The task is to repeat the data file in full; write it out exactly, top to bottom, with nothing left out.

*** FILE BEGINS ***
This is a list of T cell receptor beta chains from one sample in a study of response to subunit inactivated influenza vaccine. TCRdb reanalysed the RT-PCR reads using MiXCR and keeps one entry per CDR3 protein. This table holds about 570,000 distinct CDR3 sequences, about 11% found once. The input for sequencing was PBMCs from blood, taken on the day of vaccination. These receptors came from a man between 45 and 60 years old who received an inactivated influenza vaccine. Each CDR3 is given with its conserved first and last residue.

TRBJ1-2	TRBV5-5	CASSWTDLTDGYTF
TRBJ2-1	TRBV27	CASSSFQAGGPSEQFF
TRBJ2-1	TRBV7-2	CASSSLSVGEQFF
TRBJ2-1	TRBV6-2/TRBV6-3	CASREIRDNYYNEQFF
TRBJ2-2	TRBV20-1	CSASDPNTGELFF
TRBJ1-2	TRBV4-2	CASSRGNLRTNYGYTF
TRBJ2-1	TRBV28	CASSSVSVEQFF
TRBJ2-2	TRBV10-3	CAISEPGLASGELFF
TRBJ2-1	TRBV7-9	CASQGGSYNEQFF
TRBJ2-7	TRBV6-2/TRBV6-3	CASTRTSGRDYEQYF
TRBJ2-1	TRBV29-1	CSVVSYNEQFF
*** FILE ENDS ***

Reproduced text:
This is a list of T cell receptor beta chains from one sample in a study of response to subunit inactivated influenza vaccine. TCRdb reanalysed the RT-PCR reads using MiXCR and keeps one entry per CDR3 protein. This table holds about 570,000 distinct CDR3 sequences, about 11% found once. The input for sequencing was PBMCs from blood, taken on the day of vaccination. These receptors came from a man between 45 and 60 years old who received an inactivated influenza vaccine. Each CDR3 is given with its conserved first and last residue.

TRBJ1-2	TRBV5-5	CASSWTDLTDGYTF
TRBJ2-1	TRBV27	CASSSFQAGGPSEQFF
TRBJ2-1	TRBV7-2	CASSSLSVGEQFF
TRBJ2-1	TRBV6-2/TRBV6-3	CASREIRDNYYNEQFF
TRBJ2-2	TRBV20-1	CSASDPNTGELFF
TRBJ1-2	TRBV4-2	CASSRGNLRTNYGYTF
TRBJ2-1	TRBV28	CASSSVSVEQFF
TRBJ2-2	TRBV10-3	CAISEPGLASGELFF
TRBJ2-1	TRBV7-9	CASQGGSYNEQFF
TRBJ2-7	TRBV6-2/TRBV6-3	CASTRTSGRDYEQYF
TRBJ2-1	TRBV29-1	CSVVSYNEQFF